By Stan Friedman
NEW YORK, NY (February 20, 2012) – A third congregation connected with the Evangelical Covenant Church has found temporary meeting space after being evicted from the public schools where they had been worshiping.
New Vision Community Church will meet in the Student Union of the Queensborough Community College until the end of May, says Pastor Martin Chang. The congregation is a non-denominational church being adopted into the Covenant at this year’s Annual Meeting in June.
The church is one of 60 from different denominations the city had evicted from schools as of this week. Two other Covenant congregations, Queenswest Covenant Church in Long Island, and Hope Church in Astoria, already had found alternate space.
New Vision will continue to search for another more permanent venue – the search had been ongoing long before the eviction.
“We’ve run into all kinds of difficulty because of the lack of spaces zoned for public assembly,” says Chang.
New Vision thought at one point that they had arranged to meet at a location used for several years by another church that has since moved out. When church leaders went to the city to get the building plans, they learned the owners had previously requested permitting for church use, but was twice denied a Certificate of Occupancy.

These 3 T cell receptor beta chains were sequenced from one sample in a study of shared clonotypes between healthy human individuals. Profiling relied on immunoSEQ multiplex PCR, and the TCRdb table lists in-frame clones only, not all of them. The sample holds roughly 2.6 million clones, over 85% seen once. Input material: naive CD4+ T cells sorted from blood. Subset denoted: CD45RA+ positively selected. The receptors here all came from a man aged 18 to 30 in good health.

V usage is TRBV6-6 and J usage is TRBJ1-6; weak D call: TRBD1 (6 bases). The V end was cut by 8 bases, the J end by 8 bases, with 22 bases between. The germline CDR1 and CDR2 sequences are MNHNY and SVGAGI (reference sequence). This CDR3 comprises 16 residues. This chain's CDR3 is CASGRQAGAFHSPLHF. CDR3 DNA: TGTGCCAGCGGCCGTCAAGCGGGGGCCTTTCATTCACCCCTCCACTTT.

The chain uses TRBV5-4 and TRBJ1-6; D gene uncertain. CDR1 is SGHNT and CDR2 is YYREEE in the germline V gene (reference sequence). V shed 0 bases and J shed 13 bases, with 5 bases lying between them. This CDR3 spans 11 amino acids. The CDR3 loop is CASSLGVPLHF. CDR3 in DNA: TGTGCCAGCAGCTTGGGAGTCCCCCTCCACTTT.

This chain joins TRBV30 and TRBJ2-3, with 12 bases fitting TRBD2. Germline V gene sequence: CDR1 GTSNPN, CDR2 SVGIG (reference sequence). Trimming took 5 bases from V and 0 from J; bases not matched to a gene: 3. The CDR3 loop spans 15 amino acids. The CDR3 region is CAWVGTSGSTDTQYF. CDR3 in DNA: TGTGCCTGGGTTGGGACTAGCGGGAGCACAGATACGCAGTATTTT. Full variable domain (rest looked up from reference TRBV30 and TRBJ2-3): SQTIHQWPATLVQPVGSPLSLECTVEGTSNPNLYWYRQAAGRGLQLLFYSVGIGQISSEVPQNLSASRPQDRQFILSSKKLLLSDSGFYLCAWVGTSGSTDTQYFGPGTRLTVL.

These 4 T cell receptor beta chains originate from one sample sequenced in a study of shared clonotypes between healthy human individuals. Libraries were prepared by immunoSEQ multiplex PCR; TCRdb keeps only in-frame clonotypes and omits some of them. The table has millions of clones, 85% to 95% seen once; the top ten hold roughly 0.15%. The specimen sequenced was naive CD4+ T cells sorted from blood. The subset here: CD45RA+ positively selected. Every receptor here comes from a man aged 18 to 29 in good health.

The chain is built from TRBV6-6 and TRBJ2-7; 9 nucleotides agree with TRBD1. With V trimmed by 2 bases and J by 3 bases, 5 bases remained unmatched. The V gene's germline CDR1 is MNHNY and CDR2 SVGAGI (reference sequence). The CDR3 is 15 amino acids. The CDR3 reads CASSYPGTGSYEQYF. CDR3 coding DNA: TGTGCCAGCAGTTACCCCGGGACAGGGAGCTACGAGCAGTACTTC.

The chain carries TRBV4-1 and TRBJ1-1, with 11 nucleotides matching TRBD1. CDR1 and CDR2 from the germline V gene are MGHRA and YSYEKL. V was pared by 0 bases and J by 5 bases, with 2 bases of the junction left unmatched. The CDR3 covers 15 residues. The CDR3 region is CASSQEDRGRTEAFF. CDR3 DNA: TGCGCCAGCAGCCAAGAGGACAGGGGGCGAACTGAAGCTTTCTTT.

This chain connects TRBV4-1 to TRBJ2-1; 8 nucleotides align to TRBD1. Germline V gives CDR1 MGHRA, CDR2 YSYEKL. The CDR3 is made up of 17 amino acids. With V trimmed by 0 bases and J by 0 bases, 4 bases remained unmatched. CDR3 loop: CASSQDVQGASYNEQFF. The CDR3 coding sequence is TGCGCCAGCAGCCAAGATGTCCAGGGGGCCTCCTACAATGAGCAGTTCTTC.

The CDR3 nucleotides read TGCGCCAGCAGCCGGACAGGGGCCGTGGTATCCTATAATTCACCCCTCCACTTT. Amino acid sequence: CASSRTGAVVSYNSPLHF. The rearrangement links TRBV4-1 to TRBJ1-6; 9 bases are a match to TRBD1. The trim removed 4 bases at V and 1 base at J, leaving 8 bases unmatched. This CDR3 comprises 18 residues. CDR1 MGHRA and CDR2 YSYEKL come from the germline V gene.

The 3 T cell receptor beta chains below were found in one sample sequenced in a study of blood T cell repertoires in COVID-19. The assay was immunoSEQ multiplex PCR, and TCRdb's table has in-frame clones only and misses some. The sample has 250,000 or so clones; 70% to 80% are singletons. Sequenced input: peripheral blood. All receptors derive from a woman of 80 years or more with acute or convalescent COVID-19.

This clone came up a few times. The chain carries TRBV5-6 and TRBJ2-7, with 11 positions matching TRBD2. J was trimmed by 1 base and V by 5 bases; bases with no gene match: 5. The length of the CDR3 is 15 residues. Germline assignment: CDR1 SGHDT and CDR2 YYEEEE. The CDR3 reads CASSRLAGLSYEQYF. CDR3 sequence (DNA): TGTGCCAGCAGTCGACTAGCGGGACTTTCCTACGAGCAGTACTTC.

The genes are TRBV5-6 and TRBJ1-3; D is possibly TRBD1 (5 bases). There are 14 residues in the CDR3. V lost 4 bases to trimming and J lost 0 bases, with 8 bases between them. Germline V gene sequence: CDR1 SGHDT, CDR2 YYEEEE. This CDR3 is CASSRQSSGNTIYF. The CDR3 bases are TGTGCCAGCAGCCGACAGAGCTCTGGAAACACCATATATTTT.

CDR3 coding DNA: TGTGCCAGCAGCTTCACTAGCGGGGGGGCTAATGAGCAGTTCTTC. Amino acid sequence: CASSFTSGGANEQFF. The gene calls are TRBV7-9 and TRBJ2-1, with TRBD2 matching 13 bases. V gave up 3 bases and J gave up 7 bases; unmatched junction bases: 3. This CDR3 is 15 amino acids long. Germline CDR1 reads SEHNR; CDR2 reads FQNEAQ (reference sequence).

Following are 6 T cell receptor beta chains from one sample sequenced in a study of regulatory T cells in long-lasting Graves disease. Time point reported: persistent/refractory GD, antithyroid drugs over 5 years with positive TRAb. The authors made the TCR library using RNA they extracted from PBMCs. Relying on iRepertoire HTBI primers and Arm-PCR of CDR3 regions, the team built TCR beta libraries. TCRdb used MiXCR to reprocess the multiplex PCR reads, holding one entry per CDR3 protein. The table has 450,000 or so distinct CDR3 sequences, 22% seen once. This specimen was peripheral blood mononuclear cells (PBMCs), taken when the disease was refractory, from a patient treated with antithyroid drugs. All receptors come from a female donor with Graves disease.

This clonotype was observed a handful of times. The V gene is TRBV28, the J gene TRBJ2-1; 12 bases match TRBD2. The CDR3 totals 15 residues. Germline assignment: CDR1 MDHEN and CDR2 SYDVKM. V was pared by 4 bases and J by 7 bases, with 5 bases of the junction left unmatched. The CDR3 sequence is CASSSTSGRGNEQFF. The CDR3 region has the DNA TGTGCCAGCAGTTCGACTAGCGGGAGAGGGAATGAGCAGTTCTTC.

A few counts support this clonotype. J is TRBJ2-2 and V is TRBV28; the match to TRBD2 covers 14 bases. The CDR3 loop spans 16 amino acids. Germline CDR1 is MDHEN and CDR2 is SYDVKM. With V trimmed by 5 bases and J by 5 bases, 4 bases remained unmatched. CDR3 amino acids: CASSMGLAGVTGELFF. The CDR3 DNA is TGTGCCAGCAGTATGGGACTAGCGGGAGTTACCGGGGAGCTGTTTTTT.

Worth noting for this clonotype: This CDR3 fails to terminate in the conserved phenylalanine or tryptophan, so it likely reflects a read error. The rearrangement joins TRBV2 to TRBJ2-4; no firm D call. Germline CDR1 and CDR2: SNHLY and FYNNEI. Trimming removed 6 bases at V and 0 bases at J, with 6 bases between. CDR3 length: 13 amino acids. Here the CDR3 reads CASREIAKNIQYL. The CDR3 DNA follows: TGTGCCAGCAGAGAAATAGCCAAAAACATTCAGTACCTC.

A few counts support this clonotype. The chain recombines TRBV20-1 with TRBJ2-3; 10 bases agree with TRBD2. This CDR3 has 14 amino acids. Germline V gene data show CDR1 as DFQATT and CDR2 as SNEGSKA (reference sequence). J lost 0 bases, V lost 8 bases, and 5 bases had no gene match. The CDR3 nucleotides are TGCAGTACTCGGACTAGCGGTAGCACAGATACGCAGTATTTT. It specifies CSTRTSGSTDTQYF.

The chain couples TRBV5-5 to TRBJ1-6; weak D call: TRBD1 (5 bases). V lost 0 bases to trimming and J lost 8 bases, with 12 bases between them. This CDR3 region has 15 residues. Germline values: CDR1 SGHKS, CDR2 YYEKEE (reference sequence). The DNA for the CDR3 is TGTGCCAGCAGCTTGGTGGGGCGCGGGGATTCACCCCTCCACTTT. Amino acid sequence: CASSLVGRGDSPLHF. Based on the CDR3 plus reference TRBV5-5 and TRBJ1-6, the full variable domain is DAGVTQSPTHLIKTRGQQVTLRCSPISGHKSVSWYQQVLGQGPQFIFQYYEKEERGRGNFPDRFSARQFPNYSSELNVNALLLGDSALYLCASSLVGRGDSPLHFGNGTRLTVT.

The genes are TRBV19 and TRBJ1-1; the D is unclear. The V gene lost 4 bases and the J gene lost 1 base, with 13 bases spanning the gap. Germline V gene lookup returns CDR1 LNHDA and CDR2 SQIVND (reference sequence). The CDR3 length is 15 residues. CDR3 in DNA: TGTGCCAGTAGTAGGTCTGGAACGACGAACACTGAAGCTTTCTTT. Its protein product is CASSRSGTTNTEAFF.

“I feel like I’ve gotten an intensive degree in commercial real estate,” says Chang. “We’ve been having to work through all kinds of short-term rental and long-term lease options. We’re also having to work through the bureaucracy of organizations, zoning boards, dealing with architects and lawyers – more than we had bargained for.”
Now the church expects it will eventually have to pay up to $10,000 in architectural, lawyer and consultant fees before finding a suitable location.
“Queenswest, which is pastored by James Kim, has negotiated a lease with The Secret Theatre. It is close to the school where they had been meeting and actually costs less than the school.
Hope Church is an upcoming plant scheduled to begin weekly meetings in September and was able to lease space at Legal Outreach, a nearby nonprofit organization. The launch team will meet in homes until they are able to move into the new space March 25.
Leaders of different faiths have protested the evictions and said the city’s actions will hurt residents who have benefited from the church’s presence. “For now it seems that the poor and marginalized of New York City will be the ones to suffer the loss of services provided by these congregations,” says East Coast Conference Superintendent Howard Burgoyne. “For this I grieve most of all.”
Last Thursday, the U.S. District Court for the Southern District of New York issued a 10-day injunction that forbids the city from preventing churches to meet in schools. The court said it wanted to reconsider the constitutional issues. All of the evicted Covenant churches will continue to meet in their new sites, they say.